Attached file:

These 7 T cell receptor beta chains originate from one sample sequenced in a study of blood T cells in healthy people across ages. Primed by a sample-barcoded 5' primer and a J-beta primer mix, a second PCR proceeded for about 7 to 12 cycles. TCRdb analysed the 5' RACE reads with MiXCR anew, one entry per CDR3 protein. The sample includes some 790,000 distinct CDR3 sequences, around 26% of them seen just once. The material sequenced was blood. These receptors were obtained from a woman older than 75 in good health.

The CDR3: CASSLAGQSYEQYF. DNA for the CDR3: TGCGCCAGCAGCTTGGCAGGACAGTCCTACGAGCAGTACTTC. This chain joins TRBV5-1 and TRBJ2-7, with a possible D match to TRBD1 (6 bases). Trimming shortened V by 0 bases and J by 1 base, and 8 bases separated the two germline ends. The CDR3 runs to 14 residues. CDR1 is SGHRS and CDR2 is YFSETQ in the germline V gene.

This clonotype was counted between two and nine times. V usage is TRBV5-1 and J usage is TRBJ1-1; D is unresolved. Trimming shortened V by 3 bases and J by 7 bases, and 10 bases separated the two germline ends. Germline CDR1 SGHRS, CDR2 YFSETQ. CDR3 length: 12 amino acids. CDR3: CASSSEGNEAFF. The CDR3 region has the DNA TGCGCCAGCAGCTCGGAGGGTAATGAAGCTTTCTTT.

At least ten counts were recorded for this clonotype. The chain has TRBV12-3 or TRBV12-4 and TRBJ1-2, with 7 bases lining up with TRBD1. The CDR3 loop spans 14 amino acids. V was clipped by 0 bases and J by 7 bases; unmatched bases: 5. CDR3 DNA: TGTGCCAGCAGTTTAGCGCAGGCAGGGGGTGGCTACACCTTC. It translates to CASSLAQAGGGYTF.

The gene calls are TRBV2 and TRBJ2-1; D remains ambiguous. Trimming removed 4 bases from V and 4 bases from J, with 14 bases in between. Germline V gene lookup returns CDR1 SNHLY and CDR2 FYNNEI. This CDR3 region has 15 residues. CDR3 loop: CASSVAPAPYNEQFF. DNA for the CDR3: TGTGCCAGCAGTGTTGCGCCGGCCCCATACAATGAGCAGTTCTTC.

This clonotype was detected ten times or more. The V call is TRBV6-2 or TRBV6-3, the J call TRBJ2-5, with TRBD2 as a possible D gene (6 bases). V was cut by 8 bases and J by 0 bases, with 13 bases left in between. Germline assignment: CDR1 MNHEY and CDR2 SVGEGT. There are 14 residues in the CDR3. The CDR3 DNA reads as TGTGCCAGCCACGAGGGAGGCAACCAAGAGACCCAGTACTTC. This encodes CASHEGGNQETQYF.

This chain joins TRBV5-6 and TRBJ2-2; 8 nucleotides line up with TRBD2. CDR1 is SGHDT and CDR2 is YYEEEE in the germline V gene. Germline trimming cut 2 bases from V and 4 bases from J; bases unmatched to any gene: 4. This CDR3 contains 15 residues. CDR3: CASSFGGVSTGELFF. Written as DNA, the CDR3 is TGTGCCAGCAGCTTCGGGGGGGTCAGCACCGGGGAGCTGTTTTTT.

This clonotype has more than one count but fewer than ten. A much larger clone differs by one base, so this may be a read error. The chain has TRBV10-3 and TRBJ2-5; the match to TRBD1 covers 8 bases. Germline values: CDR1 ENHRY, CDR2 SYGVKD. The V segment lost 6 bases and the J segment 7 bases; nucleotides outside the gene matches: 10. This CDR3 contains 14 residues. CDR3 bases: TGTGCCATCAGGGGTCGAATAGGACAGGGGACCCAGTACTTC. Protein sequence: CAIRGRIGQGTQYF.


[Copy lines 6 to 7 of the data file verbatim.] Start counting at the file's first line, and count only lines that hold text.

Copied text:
This clonotype was detected ten times or more. The V call is TRBV6-2 or TRBV6-3, the J call TRBJ2-5, with TRBD2 as a possible D gene (6 bases). V was cut by 8 bases and J by 0 bases, with 13 bases left in between. Germline assignment: CDR1 MNHEY and CDR2 SVGEGT. There are 14 residues in the CDR3. The CDR3 DNA reads as TGTGCCAGCCACGAGGGAGGCAACCAAGAGACCCAGTACTTC. This encodes CASHEGGNQETQYF.

This chain joins TRBV5-6 and TRBJ2-2; 8 nucleotides line up with TRBD2. CDR1 is SGHDT and CDR2 is YYEEEE in the germline V gene. Germline trimming cut 2 bases from V and 4 bases from J; bases unmatched to any gene: 4. This CDR3 contains 15 residues. CDR3: CASSFGGVSTGELFF. Written as DNA, the CDR3 is TGTGCCAGCAGCTTCGGGGGGGTCAGCACCGGGGAGCTGTTTTTT.